One of the distinctive characteristics of the Meiji Gakuin Department of Psychology is that its focus is on psychology and its relationship with people and with society. The Department instills in its students analytical and practical abilities based firmly in psychology: An analytical ability that derives knowledge from a scientific understanding of the mechanisms of the mind, and a practical ability to respond to any type of person or situation in an increasingly complex society. We welcome students who have an interest in the scientific interpretation of the mind, and who hope to contribute to society using the psychological knowledge and research methodologies that they will acquire through study in the Department.
As the Department of Psychology within the Faculty of Psychology, we offer students a broader and more specialized study of psychology. Under 14 full-time faculty members, students of the Department are able to study a wide range of fields of psychology, from fundamental fields, in which we elucidate the workings of the mind using the scientific method, to clinical fields, in which students learn about methods of providing support to families, groups, and communities in addition to individuals.
Foundation Seminar 1, taken immediately after students enter the Department, offers a grounding in methods of studying psychology. Following this, over the course of their four-year program, students engage in the study of practical psychology in small workshops that focus on psychological experiments and seminars. Vigorous discussions between students and teaching staff promote the development of communication skills and problem-solving abilities.
In addition to a full range of lecture-based courses, the Department of Psychology offers workshop-based courses in both its foundation domain and clinical domain. These courses emphasize practical learning and the acquisition of skills that will be useful in the real world through a variety of experience-based learning programs.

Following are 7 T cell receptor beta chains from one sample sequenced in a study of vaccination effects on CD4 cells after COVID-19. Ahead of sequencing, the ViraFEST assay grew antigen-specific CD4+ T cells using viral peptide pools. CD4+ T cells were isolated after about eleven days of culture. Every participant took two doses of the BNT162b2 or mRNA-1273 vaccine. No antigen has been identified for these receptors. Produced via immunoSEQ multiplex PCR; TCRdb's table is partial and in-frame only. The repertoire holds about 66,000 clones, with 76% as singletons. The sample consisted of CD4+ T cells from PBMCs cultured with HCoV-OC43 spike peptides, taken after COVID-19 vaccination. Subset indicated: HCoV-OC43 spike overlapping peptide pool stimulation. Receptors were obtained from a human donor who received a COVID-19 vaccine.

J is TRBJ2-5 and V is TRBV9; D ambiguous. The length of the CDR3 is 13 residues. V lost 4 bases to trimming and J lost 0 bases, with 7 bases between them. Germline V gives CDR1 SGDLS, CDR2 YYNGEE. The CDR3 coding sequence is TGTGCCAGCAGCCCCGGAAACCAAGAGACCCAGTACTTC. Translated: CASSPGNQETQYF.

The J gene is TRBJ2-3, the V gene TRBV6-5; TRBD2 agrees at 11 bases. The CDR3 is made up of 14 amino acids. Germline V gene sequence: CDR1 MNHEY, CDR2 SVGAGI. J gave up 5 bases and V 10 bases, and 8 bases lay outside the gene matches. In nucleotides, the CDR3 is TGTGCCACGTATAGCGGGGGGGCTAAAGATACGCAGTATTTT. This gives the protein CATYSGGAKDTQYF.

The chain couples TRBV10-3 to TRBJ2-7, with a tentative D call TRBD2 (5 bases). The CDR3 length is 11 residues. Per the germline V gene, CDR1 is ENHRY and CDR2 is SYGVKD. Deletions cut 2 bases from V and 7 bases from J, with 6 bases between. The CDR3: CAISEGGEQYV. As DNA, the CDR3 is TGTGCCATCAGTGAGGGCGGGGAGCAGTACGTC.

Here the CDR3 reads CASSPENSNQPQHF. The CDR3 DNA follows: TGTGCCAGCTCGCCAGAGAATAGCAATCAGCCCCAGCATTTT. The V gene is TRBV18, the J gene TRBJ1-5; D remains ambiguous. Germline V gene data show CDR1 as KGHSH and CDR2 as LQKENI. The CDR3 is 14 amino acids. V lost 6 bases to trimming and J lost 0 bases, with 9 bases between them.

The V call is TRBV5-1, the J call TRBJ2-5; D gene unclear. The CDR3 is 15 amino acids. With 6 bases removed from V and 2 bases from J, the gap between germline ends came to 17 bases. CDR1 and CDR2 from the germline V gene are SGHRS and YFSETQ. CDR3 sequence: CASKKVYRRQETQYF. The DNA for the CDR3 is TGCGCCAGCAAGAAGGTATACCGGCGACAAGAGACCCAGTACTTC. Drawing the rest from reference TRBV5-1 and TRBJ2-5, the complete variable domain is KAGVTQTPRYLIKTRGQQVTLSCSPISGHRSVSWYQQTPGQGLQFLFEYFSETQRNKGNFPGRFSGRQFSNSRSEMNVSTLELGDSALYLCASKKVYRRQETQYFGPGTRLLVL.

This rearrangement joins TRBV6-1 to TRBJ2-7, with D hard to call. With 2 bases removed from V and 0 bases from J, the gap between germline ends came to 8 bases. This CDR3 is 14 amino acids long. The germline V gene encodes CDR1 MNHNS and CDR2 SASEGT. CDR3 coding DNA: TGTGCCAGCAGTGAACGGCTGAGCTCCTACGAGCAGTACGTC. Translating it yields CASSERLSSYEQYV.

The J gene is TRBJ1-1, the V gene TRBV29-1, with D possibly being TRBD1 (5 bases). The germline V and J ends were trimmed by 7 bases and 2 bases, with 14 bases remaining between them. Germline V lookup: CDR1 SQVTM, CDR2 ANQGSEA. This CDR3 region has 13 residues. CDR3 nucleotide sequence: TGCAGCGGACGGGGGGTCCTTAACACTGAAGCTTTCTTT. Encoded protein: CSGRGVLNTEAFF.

The Department of Psychology boasts a wide selection of test equipment and observational instruments to promote the acquisition of advanced specialized knowledge and the training of skills. In addition, against the background of the increasing importance of statistical methods to private enterprise, we have introduced computers able to handle big data, which are proving useful in conducting surveys and analyses.
In the third year, we offer Psychology and Career, a class in which students hear from guest speakers from a variety of fields. Students gain practical skills and knowledge about how to best use their psychological training in their careers. Students are also able to attend events held by the Shirokane Psychology Association, at which they can hear from students who have advanced to graduate school and students who have completed their postgraduate degrees.
We offer a variety of subjects to assist students in understanding advanced foreign psychological literature and overseas trends in psychology, including English Readings in Psychology A and B and Intercultural Psychology. We also provide support for students who actively wish to pursue study overseas.